Soft mobility is the transport of goods and people using non-motorized means. It is also referred to as active or human-powered mobility. Forms of soft mobility include walking, cycling, skateboarding, running, and roller skating. But in some contexts, the terms can also refer to all environmentally-friendly transportation modes such as e-scooters, e-bikes, and electric cars.
There are a lot of advantages to soft mobility. Physical activity that comes with it improves health and reduces the rates of obesity and diabetes. It also acts as a great alternative to fossil fuel vehicles. This means that choosing soft mobility helps to reduce carbon emissions. In addition, it reduces the volume of traffic resulting in fewer traffic jams, increased safety, and quieter city centres.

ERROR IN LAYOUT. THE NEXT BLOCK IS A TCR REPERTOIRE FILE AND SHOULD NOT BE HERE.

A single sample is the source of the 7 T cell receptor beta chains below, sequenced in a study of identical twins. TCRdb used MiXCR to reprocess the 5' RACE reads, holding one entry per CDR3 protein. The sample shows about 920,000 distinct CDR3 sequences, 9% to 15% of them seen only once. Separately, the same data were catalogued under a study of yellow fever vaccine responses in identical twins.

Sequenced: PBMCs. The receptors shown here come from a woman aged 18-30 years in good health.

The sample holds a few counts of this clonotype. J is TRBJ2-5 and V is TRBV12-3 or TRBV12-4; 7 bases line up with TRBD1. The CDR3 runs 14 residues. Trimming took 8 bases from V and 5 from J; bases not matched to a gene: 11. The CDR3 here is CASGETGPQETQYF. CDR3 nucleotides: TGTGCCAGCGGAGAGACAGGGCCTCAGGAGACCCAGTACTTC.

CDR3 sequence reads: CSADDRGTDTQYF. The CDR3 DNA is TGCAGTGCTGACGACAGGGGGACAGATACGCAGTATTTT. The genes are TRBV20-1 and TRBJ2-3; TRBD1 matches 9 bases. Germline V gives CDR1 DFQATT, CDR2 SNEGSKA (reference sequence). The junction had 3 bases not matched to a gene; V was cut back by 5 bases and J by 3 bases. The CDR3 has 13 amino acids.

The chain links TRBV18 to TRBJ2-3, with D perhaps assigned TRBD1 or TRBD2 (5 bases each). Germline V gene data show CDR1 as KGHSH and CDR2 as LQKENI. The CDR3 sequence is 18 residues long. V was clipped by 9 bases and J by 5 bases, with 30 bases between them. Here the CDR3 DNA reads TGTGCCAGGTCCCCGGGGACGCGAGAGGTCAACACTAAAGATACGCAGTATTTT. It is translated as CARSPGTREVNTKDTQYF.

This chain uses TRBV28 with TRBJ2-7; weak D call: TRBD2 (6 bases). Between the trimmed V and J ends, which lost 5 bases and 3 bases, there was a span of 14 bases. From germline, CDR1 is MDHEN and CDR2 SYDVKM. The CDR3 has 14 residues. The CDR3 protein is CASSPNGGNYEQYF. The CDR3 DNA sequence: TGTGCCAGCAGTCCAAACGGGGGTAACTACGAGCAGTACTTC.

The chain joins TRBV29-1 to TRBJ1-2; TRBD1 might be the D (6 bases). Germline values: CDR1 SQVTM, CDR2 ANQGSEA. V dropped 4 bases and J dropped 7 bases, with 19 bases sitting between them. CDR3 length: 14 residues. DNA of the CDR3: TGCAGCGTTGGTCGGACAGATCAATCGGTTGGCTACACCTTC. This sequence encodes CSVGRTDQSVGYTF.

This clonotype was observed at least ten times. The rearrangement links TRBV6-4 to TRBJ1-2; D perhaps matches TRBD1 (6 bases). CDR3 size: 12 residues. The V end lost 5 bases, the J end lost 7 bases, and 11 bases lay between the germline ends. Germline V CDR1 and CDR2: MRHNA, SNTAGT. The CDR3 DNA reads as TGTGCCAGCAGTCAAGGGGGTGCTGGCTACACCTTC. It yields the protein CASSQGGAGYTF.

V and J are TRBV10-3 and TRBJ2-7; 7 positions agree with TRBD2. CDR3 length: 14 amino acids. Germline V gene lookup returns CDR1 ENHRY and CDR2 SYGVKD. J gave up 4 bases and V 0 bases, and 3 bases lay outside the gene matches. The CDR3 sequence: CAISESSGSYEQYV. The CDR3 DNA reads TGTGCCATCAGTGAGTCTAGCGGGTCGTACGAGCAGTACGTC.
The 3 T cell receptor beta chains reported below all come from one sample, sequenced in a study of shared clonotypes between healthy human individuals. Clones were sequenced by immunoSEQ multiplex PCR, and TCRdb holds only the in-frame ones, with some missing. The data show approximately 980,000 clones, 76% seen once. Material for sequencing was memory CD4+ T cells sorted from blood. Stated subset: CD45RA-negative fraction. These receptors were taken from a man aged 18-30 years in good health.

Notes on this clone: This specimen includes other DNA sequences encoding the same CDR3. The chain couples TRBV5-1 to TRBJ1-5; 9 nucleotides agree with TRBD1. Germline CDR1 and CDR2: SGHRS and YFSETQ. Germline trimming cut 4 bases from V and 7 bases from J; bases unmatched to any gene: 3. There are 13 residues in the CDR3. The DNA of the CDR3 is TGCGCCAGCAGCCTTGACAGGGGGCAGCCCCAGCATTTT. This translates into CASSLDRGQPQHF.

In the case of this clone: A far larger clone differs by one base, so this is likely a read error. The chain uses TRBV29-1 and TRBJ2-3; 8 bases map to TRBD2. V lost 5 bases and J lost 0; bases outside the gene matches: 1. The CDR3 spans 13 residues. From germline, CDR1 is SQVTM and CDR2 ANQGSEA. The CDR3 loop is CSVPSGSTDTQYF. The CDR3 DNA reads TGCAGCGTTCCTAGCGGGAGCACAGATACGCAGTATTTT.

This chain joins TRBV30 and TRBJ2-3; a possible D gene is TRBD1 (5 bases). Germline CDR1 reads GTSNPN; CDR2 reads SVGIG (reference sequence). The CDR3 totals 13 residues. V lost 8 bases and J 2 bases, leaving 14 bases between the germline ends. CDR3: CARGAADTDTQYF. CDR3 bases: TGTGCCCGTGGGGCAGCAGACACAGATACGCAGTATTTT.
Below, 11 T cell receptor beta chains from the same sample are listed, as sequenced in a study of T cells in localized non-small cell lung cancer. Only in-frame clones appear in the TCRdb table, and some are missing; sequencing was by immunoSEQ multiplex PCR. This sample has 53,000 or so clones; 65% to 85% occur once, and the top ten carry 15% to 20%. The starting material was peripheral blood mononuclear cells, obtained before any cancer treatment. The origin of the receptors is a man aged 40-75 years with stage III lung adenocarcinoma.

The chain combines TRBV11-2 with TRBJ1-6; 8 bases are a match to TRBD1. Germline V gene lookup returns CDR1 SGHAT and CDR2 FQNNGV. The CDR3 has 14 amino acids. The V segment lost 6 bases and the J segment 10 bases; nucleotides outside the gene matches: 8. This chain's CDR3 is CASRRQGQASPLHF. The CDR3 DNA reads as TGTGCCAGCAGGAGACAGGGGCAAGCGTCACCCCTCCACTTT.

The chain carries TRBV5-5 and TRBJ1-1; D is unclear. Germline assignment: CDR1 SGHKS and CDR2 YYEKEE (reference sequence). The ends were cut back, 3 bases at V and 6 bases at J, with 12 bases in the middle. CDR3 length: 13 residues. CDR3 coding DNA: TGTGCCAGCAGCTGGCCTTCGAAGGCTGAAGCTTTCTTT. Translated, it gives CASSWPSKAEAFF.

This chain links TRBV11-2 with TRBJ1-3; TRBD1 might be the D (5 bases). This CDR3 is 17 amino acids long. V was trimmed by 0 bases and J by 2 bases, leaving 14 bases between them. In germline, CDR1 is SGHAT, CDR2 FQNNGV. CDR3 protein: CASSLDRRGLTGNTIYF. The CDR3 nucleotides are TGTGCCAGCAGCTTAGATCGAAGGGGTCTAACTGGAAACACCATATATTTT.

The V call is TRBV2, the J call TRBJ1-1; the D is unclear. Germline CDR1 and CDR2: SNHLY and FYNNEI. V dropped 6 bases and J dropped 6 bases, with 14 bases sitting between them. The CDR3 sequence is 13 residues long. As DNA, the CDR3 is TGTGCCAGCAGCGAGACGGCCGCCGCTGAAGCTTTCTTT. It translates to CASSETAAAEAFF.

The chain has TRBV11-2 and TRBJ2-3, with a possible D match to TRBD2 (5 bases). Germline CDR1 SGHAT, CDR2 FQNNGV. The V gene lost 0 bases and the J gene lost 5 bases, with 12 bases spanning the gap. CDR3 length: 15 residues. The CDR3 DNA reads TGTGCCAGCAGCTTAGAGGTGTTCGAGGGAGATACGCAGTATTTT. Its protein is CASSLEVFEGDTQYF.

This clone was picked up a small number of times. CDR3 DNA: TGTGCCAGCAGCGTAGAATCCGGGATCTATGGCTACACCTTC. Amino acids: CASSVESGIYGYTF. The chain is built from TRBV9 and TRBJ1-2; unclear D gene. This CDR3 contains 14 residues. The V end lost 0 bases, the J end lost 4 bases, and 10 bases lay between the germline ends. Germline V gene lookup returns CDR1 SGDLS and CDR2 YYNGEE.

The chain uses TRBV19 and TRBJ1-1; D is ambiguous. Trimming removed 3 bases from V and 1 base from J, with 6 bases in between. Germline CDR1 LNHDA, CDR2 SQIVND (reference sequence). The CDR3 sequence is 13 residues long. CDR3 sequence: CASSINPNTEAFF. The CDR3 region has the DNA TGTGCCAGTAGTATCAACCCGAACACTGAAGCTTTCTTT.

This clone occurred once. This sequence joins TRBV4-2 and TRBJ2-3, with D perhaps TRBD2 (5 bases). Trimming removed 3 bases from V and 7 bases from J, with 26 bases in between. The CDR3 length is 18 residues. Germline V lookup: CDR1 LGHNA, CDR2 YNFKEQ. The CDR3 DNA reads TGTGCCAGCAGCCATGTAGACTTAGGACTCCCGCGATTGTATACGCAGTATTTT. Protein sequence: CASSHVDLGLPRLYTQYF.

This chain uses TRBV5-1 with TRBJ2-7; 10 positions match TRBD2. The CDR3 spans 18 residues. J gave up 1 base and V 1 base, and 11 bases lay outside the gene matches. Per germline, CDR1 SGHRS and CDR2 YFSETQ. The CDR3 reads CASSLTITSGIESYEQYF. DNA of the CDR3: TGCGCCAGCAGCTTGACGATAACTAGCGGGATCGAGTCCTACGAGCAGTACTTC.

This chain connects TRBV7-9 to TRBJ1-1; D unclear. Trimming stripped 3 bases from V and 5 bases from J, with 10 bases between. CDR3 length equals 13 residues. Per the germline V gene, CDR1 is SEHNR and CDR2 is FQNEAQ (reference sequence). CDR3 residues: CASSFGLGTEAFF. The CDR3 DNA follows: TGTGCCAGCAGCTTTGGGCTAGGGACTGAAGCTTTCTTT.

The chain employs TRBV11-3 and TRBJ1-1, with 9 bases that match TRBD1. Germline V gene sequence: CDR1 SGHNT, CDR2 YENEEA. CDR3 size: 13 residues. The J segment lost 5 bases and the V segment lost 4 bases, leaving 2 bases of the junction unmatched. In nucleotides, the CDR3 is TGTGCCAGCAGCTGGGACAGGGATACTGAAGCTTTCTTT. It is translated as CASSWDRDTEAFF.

Soft mobility can only thrive when policymakers create a suitable environment for it. This means building bike lanes and sidewalks, creating car-free areas, and setting speed limits in city centres.
A great example of thriving soft mobility can be found in the Netherlands. The country has 35 000 kilometres (ca 21 700 miles) of dedicated cycling paths. 36% of locals say that cycling is their most common mode of transportation. A similar trend is also in Denmark where cycling accounts for 26% of all trips under 5 kilometres.
- Active mobility
- Active travel
- Active transportation
- Active transport
- Human-powered mobility